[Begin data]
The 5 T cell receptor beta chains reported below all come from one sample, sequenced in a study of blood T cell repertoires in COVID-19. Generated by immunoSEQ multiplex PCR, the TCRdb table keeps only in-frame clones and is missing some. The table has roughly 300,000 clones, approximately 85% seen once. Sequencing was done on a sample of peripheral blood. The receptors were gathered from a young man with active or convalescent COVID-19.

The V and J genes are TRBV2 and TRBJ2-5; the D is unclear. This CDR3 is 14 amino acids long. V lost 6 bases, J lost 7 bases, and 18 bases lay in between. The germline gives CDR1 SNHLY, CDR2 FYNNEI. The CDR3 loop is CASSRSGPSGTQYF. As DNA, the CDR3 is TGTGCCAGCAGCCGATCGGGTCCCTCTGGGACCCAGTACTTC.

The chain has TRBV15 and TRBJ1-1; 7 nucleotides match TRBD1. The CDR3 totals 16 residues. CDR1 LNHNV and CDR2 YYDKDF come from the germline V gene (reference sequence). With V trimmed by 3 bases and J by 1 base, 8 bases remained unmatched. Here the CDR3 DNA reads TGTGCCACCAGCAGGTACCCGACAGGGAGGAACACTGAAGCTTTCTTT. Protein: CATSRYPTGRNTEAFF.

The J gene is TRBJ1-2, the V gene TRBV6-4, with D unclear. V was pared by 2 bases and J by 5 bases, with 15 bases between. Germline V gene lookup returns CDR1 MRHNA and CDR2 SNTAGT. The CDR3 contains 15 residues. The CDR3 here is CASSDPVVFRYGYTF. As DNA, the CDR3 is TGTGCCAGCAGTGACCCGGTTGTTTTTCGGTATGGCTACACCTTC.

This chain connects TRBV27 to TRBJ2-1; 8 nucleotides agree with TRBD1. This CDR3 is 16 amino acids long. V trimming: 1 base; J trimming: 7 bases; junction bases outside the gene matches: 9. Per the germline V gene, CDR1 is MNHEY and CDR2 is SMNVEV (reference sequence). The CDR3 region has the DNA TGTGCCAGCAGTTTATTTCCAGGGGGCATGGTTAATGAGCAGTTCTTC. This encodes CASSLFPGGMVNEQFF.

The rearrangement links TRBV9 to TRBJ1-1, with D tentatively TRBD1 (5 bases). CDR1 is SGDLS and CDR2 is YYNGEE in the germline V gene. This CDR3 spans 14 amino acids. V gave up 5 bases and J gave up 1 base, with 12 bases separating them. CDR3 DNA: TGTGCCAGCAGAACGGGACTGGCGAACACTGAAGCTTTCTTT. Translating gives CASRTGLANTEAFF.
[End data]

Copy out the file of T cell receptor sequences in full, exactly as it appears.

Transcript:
The 5 T cell receptor beta chains reported below all come from one sample, sequenced in a study of blood T cell repertoires in COVID-19. Generated by immunoSEQ multiplex PCR, the TCRdb table keeps only in-frame clones and is missing some. The table has roughly 300,000 clones, approximately 85% seen once. Sequencing was done on a sample of peripheral blood. The receptors were gathered from a young man with active or convalescent COVID-19.

The V and J genes are TRBV2 and TRBJ2-5; the D is unclear. This CDR3 is 14 amino acids long. V lost 6 bases, J lost 7 bases, and 18 bases lay in between. The germline gives CDR1 SNHLY, CDR2 FYNNEI. The CDR3 loop is CASSRSGPSGTQYF. As DNA, the CDR3 is TGTGCCAGCAGCCGATCGGGTCCCTCTGGGACCCAGTACTTC.

The chain has TRBV15 and TRBJ1-1; 7 nucleotides match TRBD1. The CDR3 totals 16 residues. CDR1 LNHNV and CDR2 YYDKDF come from the germline V gene (reference sequence). With V trimmed by 3 bases and J by 1 base, 8 bases remained unmatched. Here the CDR3 DNA reads TGTGCCACCAGCAGGTACCCGACAGGGAGGAACACTGAAGCTTTCTTT. Protein: CATSRYPTGRNTEAFF.

The J gene is TRBJ1-2, the V gene TRBV6-4, with D unclear. V was pared by 2 bases and J by 5 bases, with 15 bases between. Germline V gene lookup returns CDR1 MRHNA and CDR2 SNTAGT. The CDR3 contains 15 residues. The CDR3 here is CASSDPVVFRYGYTF. As DNA, the CDR3 is TGTGCCAGCAGTGACCCGGTTGTTTTTCGGTATGGCTACACCTTC.

This chain connects TRBV27 to TRBJ2-1; 8 nucleotides agree with TRBD1. This CDR3 is 16 amino acids long. V trimming: 1 base; J trimming: 7 bases; junction bases outside the gene matches: 9. Per the germline V gene, CDR1 is MNHEY and CDR2 is SMNVEV (reference sequence). The CDR3 region has the DNA TGTGCCAGCAGTTTATTTCCAGGGGGCATGGTTAATGAGCAGTTCTTC. This encodes CASSLFPGGMVNEQFF.

The rearrangement links TRBV9 to TRBJ1-1, with D tentatively TRBD1 (5 bases). CDR1 is SGDLS and CDR2 is YYNGEE in the germline V gene. This CDR3 spans 14 amino acids. V gave up 5 bases and J gave up 1 base, with 12 bases separating them. CDR3 DNA: TGTGCCAGCAGAACGGGACTGGCGAACACTGAAGCTTTCTTT. Translating gives CASRTGLANTEAFF.